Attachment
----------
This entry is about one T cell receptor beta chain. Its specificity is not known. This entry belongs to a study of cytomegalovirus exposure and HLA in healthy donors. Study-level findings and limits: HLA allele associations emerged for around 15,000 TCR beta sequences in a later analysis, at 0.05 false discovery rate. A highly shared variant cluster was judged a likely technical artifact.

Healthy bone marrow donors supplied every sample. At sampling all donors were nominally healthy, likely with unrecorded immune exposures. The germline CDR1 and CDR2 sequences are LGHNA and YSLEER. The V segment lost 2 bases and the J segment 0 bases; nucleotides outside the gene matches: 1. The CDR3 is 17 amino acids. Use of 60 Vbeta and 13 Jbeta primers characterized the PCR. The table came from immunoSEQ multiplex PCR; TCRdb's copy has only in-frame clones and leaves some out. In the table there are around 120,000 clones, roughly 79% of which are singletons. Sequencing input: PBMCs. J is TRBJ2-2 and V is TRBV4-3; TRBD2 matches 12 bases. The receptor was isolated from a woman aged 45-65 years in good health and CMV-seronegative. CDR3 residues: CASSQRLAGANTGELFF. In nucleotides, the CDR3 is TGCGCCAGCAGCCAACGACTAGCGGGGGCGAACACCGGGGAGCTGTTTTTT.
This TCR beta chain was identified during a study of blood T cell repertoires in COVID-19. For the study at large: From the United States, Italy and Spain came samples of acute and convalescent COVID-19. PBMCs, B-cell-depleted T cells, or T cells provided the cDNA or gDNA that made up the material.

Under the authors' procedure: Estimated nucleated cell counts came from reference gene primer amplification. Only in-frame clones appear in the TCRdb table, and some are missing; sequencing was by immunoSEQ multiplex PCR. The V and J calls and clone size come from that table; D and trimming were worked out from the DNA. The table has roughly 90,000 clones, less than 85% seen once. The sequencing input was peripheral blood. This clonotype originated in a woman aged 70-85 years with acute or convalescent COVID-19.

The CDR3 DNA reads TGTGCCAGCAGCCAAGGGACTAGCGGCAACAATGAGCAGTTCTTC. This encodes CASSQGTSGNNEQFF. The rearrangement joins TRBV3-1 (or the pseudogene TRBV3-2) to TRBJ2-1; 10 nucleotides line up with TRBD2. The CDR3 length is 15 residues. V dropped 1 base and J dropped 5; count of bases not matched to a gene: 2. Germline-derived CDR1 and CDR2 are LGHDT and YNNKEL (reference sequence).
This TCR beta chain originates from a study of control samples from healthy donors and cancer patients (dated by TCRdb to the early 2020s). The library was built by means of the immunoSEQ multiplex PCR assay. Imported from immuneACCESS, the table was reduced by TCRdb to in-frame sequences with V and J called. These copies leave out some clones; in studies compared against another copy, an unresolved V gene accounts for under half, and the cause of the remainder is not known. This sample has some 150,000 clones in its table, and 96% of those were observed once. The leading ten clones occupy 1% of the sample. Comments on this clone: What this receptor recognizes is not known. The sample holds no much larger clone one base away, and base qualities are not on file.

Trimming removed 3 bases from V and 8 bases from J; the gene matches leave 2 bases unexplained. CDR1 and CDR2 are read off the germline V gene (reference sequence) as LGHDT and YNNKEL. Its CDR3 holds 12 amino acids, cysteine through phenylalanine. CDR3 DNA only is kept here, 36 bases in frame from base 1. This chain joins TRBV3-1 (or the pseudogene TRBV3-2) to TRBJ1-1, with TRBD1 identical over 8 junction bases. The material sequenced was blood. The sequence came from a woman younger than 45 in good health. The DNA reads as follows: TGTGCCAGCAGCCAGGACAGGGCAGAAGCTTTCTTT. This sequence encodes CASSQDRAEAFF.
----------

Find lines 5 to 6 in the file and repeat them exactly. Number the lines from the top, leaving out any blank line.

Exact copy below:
The CDR3 DNA reads TGTGCCAGCAGCCAAGGGACTAGCGGCAACAATGAGCAGTTCTTC. This encodes CASSQGTSGNNEQFF. The rearrangement joins TRBV3-1 (or the pseudogene TRBV3-2) to TRBJ2-1; 10 nucleotides line up with TRBD2. The CDR3 length is 15 residues. V dropped 1 base and J dropped 5; count of bases not matched to a gene: 2. Germline-derived CDR1 and CDR2 are LGHDT and YNNKEL (reference sequence).
This TCR beta chain originates from a study of control samples from healthy donors and cancer patients (dated by TCRdb to the early 2020s). The library was built by means of the immunoSEQ multiplex PCR assay. Imported from immuneACCESS, the table was reduced by TCRdb to in-frame sequences with V and J called. These copies leave out some clones; in studies compared against another copy, an unresolved V gene accounts for under half, and the cause of the remainder is not known. This sample has some 150,000 clones in its table, and 96% of those were observed once. The leading ten clones occupy 1% of the sample. Comments on this clone: What this receptor recognizes is not known. The sample holds no much larger clone one base away, and base qualities are not on file.